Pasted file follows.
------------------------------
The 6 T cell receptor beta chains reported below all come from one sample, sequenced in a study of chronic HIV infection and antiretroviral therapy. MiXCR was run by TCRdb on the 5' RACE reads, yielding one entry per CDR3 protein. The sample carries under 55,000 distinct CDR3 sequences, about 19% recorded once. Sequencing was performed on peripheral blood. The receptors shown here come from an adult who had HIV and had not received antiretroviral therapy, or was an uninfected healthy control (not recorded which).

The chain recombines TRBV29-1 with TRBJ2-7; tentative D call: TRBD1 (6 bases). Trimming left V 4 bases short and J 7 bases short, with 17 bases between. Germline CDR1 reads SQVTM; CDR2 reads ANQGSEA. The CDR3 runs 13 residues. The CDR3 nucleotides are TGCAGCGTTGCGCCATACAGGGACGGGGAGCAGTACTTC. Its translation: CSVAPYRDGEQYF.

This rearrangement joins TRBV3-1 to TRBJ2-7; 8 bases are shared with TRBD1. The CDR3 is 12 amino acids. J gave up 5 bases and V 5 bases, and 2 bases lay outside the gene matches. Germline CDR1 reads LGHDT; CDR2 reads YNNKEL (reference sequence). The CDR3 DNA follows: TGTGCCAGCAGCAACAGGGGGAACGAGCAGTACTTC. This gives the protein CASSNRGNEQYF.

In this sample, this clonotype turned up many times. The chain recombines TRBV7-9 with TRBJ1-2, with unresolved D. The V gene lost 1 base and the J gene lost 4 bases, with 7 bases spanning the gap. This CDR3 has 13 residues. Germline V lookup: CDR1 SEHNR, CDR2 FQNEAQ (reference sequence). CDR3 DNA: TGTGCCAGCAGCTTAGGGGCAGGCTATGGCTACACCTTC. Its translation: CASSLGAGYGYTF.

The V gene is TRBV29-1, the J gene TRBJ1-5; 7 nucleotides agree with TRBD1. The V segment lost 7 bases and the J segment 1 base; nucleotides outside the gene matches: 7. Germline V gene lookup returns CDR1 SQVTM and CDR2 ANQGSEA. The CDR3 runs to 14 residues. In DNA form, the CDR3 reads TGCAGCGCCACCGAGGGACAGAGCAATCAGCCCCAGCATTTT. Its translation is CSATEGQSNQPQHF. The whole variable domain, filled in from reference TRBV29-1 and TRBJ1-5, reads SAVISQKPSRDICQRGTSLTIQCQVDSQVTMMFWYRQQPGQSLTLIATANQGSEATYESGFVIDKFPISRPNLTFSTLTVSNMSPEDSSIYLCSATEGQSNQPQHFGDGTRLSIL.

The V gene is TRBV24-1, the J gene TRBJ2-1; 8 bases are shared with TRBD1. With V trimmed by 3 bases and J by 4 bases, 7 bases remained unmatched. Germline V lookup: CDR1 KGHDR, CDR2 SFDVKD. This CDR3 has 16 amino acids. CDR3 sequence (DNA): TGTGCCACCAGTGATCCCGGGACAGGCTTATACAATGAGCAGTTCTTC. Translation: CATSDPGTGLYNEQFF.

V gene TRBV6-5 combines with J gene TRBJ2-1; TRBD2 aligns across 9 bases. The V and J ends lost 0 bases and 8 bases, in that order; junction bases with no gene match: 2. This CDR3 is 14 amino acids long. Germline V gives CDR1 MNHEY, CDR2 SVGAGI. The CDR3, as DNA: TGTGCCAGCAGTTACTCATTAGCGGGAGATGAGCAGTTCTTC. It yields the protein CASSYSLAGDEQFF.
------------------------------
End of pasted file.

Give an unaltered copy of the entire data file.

The 6 T cell receptor beta chains reported below all come from one sample, sequenced in a study of chronic HIV infection and antiretroviral therapy. MiXCR was run by TCRdb on the 5' RACE reads, yielding one entry per CDR3 protein. The sample carries under 55,000 distinct CDR3 sequences, about 19% recorded once. Sequencing was performed on peripheral blood. The receptors shown here come from an adult who had HIV and had not received antiretroviral therapy, or was an uninfected healthy control (not recorded which).

The chain recombines TRBV29-1 with TRBJ2-7; tentative D call: TRBD1 (6 bases). Trimming left V 4 bases short and J 7 bases short, with 17 bases between. Germline CDR1 reads SQVTM; CDR2 reads ANQGSEA. The CDR3 runs 13 residues. The CDR3 nucleotides are TGCAGCGTTGCGCCATACAGGGACGGGGAGCAGTACTTC. Its translation: CSVAPYRDGEQYF.

This rearrangement joins TRBV3-1 to TRBJ2-7; 8 bases are shared with TRBD1. The CDR3 is 12 amino acids. J gave up 5 bases and V 5 bases, and 2 bases lay outside the gene matches. Germline CDR1 reads LGHDT; CDR2 reads YNNKEL (reference sequence). The CDR3 DNA follows: TGTGCCAGCAGCAACAGGGGGAACGAGCAGTACTTC. This gives the protein CASSNRGNEQYF.

In this sample, this clonotype turned up many times. The chain recombines TRBV7-9 with TRBJ1-2, with unresolved D. The V gene lost 1 base and the J gene lost 4 bases, with 7 bases spanning the gap. This CDR3 has 13 residues. Germline V lookup: CDR1 SEHNR, CDR2 FQNEAQ (reference sequence). CDR3 DNA: TGTGCCAGCAGCTTAGGGGCAGGCTATGGCTACACCTTC. Its translation: CASSLGAGYGYTF.

The V gene is TRBV29-1, the J gene TRBJ1-5; 7 nucleotides agree with TRBD1. The V segment lost 7 bases and the J segment 1 base; nucleotides outside the gene matches: 7. Germline V gene lookup returns CDR1 SQVTM and CDR2 ANQGSEA. The CDR3 runs to 14 residues. In DNA form, the CDR3 reads TGCAGCGCCACCGAGGGACAGAGCAATCAGCCCCAGCATTTT. Its translation is CSATEGQSNQPQHF. The whole variable domain, filled in from reference TRBV29-1 and TRBJ1-5, reads SAVISQKPSRDICQRGTSLTIQCQVDSQVTMMFWYRQQPGQSLTLIATANQGSEATYESGFVIDKFPISRPNLTFSTLTVSNMSPEDSSIYLCSATEGQSNQPQHFGDGTRLSIL.

The V gene is TRBV24-1, the J gene TRBJ2-1; 8 bases are shared with TRBD1. With V trimmed by 3 bases and J by 4 bases, 7 bases remained unmatched. Germline V lookup: CDR1 KGHDR, CDR2 SFDVKD. This CDR3 has 16 amino acids. CDR3 sequence (DNA): TGTGCCACCAGTGATCCCGGGACAGGCTTATACAATGAGCAGTTCTTC. Translation: CATSDPGTGLYNEQFF.

V gene TRBV6-5 combines with J gene TRBJ2-1; TRBD2 aligns across 9 bases. The V and J ends lost 0 bases and 8 bases, in that order; junction bases with no gene match: 2. This CDR3 is 14 amino acids long. Germline V gives CDR1 MNHEY, CDR2 SVGAGI. The CDR3, as DNA: TGTGCCAGCAGTTACTCATTAGCGGGAGATGAGCAGTTCTTC. It yields the protein CASSYSLAGDEQFF.